From a nutritional perspective, gooseberries are also rather unique because they contain flavones and anthocyanins, which are both compounds that are considered to have beneficial effects against cancer, aging, inflammation, and neurological diseases. But if you are skeptical, gooseberries are also a good source of dietary fiber and vitamin C. They also contain lower levels of a number of other beneficial compounds, like vitamin B6, magnesium, and potassium.
Now that you have all this wonderful information about this berry that you never even heard about, you are wondering, what do you do with it? And the answer is that you make dessert, or drinks, or jams, or chutneys. As for the desserts, the tart flavor of the berries can be combined with in a number of dishes—everything from cakes and custards to meringues and sorbets. It could also be a great addition to the right savory salad, adding just the right amount of sweet tang to the dish. Gooseberries are also known to pair very well with elderflower, so they can make a great cordial, and, subsequently some very tasty cocktails.
Who knew the unassuming gooseberry was such a figure of controversy? If you want to be a culinary adventurer, maybe give this berry a try the next time you see it. And for the truly adventurous, you could try growing it in your garden, to enjoy for years to come. When it comes to food, you can pretty much bet that there is always something new to try or discovery waiting for you, maybe even a little berry with a big story.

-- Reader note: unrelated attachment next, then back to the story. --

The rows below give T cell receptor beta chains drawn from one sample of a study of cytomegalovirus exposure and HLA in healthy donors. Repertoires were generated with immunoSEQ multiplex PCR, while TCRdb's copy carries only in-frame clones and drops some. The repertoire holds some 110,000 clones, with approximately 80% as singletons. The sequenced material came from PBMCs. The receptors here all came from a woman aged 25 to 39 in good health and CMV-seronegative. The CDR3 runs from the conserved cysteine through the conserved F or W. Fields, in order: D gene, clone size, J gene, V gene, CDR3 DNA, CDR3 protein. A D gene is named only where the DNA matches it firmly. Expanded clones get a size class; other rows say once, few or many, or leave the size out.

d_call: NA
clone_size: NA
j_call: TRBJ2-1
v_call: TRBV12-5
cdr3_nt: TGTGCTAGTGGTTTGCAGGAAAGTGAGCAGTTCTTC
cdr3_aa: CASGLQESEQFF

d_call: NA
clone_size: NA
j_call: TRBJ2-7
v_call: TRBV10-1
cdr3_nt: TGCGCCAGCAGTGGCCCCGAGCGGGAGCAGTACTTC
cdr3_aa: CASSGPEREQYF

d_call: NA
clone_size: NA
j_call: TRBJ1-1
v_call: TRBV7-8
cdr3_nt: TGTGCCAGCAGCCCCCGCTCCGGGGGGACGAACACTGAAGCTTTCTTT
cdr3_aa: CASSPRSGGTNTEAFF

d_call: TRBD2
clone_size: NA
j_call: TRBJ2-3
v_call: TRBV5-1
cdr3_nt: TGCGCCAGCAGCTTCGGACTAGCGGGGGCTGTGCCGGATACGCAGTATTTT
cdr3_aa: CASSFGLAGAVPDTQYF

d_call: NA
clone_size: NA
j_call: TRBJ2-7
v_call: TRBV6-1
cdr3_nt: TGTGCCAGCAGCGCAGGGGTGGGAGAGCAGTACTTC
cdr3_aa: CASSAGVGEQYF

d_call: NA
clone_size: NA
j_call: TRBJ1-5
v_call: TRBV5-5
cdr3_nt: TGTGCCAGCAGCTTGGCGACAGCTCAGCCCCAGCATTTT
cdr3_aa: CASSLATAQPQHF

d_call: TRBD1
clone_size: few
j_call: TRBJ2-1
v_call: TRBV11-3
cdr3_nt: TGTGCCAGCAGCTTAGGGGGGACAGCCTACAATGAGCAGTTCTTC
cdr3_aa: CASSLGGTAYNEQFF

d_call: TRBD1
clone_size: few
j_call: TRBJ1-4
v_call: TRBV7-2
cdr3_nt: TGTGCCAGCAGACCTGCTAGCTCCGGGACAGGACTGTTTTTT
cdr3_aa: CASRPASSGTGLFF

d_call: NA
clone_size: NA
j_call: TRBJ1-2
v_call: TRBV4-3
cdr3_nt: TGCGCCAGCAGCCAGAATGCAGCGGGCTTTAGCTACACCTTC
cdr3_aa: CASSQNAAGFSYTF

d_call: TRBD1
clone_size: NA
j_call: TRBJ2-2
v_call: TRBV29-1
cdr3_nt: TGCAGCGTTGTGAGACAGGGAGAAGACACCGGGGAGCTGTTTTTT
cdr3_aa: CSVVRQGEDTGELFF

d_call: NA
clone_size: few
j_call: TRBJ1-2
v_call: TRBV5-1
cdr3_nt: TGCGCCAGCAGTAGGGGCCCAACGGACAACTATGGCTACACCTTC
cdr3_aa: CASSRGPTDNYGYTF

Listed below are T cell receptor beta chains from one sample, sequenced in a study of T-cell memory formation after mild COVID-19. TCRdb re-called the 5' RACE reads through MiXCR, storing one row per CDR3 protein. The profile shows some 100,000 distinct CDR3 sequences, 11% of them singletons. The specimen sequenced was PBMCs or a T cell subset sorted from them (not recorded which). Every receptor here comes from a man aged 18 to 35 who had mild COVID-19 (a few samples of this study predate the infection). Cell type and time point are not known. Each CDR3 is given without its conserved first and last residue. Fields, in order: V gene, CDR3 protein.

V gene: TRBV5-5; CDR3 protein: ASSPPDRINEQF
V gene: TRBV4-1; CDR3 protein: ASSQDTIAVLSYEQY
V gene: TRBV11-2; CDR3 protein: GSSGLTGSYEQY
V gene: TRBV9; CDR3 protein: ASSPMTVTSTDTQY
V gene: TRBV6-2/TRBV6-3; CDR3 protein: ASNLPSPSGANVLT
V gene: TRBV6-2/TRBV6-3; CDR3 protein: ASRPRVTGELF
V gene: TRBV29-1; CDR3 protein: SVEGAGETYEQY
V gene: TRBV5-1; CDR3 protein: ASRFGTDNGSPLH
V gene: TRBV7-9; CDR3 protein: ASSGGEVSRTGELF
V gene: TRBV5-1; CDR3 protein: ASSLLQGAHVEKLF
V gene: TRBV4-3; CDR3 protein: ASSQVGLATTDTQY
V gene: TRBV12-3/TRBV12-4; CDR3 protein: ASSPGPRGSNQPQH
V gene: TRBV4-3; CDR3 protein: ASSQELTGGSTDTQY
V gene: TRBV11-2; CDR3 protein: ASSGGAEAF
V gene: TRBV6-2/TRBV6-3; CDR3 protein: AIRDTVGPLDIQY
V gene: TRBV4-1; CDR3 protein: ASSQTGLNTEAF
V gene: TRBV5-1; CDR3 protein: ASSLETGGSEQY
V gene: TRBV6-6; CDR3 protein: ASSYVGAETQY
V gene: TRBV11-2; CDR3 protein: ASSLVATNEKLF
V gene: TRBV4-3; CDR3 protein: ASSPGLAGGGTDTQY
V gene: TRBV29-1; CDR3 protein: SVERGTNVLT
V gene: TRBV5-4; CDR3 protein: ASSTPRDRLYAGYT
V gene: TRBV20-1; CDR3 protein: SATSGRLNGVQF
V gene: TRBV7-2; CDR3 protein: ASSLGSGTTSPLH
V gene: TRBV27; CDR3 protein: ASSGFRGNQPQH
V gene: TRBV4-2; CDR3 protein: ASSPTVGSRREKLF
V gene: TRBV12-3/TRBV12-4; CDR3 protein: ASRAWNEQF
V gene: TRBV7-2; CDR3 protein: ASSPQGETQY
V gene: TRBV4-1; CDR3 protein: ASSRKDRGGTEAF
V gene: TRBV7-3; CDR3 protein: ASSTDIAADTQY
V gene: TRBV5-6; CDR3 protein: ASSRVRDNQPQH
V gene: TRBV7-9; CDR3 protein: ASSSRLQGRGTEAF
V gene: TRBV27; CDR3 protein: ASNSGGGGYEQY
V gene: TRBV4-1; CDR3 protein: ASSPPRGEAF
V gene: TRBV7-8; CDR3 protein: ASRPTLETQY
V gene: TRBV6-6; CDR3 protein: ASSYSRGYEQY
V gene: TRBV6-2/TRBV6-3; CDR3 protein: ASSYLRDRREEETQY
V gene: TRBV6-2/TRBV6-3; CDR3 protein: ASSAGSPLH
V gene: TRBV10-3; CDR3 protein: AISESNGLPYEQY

The cherries seem to be ripening early this year. We have a few young trees that have just started bearing fruit in the last couple of years. The fruit is delicious, but I can’t help wondering if global warming is causing the trees to bloom earlier.
Cherries are a great source of antioxidants, and have been noted to help dissolve kidney stones. They can also make a great laxative if you eat enough at one time.
This is the first year that our young trees are bearing pears. It appears that we have some green and some purple varieties at the ecovillage. Our young apple trees that bore fruit for the last time last year have almost no apples on them except for one cluster at the top of one of the trees. They bloomed too early this year and the blossoms were all gone before our bees emerged for the season.
And finally- a small cluster of apples at the top of one tree.